Letter to the Editor
San Diego, CA
I spent a portion of the day preceding Ash Wednesday catching up on the news from the Anglican Primate’s meeting in Tanzania. The primates (the leaders of our global communion) distributed a communiqué at the conclusion of their talks that contains several suggestions/demands that many in our church will surely find provocative. Some of the primates found the Episcopal Church’s recent response to their concerns regarding the ordination of gay/lesbian bishops and the blessing of same-sex unions to be deficient. They call on our bishops to unequivocally renounce both practices until there is greater consensus in the Anglican Communion on the topics, and they have set a deadline of 30 September, 2007 to receive our assurances. They ask that bishops not intervene in the affairs of other dioceses while these matters are being weighed and they also recommend that all civil lawsuits regarding church property be shelved.
Previous responses to similar demands were tempered by a broad commitment to the spiritual aspirations of gay and lesbian Christians and a desire to maintain the integrity of the communion. Many doubt that action in the near future will deviate wildly from actions taken in the recent past. This being the case, it appears the question has now been called; will we be a church that welcomes faithful gay and lesbian Christians, honors the role of women in leadership, strives for justice and peace, and respects the dignity of every human being (including immigrants, low-wage workers, those torn by war, the hungry and homeless, and those living with AIDS, among others), or will we be something less than that?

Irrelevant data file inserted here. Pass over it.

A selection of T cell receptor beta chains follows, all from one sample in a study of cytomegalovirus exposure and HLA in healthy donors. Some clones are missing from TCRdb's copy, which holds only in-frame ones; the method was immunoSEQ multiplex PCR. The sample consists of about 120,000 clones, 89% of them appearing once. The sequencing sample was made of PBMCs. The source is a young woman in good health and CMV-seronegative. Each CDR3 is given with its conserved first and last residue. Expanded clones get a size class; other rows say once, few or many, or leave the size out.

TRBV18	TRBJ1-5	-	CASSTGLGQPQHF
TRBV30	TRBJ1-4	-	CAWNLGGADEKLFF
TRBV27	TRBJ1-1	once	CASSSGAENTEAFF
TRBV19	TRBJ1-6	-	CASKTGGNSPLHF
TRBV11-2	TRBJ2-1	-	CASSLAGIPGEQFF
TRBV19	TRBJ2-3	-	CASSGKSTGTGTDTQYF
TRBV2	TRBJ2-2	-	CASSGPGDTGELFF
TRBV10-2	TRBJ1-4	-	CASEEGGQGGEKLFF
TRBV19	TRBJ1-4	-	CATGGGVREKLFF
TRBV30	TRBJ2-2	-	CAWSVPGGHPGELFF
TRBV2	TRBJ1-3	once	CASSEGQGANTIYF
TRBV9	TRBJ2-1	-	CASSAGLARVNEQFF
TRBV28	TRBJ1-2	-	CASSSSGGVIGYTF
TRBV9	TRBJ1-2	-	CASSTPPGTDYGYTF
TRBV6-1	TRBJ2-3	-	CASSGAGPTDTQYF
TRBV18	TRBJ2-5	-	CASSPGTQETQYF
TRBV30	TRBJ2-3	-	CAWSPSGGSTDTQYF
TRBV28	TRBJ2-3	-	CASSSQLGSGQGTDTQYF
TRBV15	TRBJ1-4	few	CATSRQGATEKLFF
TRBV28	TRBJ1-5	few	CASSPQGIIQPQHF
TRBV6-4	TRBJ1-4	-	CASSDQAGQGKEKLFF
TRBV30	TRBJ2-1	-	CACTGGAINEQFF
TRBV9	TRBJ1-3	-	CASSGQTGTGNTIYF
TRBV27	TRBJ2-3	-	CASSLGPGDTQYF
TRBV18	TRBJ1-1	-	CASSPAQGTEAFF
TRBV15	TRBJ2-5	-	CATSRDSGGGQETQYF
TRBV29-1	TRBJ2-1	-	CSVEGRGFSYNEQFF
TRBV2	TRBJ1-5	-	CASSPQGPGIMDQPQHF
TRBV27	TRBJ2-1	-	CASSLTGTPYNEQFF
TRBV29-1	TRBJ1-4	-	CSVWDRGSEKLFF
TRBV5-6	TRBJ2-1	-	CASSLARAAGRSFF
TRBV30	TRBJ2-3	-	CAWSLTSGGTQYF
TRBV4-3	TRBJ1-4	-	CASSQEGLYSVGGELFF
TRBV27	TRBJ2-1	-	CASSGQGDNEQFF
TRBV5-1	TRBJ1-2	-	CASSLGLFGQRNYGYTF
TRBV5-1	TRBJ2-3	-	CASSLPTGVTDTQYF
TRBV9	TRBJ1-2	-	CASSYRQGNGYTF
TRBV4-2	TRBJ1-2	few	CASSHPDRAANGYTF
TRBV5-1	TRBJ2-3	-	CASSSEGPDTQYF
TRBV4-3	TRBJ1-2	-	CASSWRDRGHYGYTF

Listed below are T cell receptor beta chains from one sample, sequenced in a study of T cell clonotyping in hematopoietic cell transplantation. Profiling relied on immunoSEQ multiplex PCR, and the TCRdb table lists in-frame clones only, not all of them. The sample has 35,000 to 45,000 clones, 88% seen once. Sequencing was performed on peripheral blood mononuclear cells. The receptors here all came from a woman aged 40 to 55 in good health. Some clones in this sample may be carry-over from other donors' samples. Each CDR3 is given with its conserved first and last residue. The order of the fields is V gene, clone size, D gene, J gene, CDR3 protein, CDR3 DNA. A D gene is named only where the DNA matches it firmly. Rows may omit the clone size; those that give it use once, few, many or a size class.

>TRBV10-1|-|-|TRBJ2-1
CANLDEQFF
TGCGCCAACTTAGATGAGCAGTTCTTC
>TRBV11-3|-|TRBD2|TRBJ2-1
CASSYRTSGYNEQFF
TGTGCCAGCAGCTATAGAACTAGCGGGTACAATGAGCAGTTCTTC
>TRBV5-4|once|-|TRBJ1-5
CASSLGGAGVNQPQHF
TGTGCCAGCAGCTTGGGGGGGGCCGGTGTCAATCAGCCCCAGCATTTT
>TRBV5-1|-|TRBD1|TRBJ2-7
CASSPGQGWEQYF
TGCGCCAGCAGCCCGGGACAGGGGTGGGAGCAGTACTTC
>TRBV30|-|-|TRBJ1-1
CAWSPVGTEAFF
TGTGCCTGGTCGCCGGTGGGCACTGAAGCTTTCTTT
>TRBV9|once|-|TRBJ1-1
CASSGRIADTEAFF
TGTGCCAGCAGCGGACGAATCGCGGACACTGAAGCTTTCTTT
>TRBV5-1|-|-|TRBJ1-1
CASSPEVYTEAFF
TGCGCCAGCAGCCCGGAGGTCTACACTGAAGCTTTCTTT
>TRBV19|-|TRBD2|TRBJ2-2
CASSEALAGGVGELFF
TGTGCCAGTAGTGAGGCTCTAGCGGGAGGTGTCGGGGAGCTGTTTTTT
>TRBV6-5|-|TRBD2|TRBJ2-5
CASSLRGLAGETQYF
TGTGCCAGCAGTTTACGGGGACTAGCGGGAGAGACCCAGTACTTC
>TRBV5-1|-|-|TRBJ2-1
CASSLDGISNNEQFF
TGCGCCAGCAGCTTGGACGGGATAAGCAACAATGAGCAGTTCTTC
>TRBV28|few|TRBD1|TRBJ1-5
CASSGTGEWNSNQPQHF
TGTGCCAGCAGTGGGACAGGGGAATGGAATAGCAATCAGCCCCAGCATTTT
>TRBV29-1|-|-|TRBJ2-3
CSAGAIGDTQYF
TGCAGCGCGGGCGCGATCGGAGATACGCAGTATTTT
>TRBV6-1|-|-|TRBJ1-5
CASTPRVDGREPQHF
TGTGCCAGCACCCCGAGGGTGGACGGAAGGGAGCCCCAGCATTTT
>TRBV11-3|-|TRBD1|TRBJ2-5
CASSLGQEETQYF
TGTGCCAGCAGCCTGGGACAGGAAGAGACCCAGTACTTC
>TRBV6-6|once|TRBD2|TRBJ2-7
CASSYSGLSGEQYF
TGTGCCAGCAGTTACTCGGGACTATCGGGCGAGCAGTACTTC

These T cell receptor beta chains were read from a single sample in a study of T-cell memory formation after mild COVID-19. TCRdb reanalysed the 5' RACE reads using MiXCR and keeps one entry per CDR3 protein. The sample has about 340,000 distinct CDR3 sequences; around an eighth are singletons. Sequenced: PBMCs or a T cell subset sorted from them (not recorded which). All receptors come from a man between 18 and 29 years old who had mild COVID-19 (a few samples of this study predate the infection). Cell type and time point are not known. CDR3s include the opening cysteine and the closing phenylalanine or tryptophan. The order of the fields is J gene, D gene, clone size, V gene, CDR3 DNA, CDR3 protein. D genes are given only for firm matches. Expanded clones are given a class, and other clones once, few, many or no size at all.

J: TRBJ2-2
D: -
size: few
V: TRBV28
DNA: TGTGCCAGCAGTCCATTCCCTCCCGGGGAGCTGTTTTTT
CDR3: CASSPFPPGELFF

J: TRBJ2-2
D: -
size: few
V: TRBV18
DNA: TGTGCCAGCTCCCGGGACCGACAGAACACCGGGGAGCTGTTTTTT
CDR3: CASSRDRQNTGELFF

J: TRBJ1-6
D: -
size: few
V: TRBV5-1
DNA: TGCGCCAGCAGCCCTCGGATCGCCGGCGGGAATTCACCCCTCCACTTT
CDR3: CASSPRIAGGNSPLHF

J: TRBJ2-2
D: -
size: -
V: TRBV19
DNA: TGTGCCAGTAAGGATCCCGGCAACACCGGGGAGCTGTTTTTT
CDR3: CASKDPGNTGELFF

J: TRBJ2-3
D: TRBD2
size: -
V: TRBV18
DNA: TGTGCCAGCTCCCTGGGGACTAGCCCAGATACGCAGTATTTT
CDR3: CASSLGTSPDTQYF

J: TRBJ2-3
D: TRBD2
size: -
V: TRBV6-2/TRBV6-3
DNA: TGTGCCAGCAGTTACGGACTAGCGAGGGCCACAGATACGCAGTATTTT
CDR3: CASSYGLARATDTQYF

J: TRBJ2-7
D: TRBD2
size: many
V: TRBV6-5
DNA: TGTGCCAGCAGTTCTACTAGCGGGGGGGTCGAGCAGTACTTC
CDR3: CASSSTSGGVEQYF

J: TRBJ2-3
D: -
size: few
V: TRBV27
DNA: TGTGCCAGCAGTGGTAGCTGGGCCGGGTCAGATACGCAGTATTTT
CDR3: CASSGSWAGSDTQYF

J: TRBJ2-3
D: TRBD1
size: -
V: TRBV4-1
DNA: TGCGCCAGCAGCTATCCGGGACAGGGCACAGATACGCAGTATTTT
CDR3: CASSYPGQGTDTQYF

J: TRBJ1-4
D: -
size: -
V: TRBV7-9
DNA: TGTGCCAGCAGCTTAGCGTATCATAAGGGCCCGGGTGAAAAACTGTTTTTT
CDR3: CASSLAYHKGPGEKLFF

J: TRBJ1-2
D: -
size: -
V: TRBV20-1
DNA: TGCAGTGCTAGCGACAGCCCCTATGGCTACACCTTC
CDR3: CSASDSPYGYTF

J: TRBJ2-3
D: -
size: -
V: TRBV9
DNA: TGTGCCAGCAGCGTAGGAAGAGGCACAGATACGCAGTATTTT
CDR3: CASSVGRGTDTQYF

The Most Reverend Peter Akinola, the Archbishop of Nigeria and a leader of the primates opposed to the position of the Episcopal Church, likens homosexuals to animals. What does it mean to be “in communion” with a leader who holds such views? Further, what does it mean when Archbishop Akinola and his followers refuse to worship with those who, persuaded by the gospel, stand by a contrary position? The beauty and strength of Anglican spirituality has always been found in our willingness to kneel next to the person with whom we disagree and say common prayers. We hope that this sacred sensibility will prevail in the days ahead. If that is not possible, then we pray that God will again do what God does best - announce the new creation.
The Very Reverend Scott Eric Richardson, Dean
Saint Paul’s Cathedral, San Diego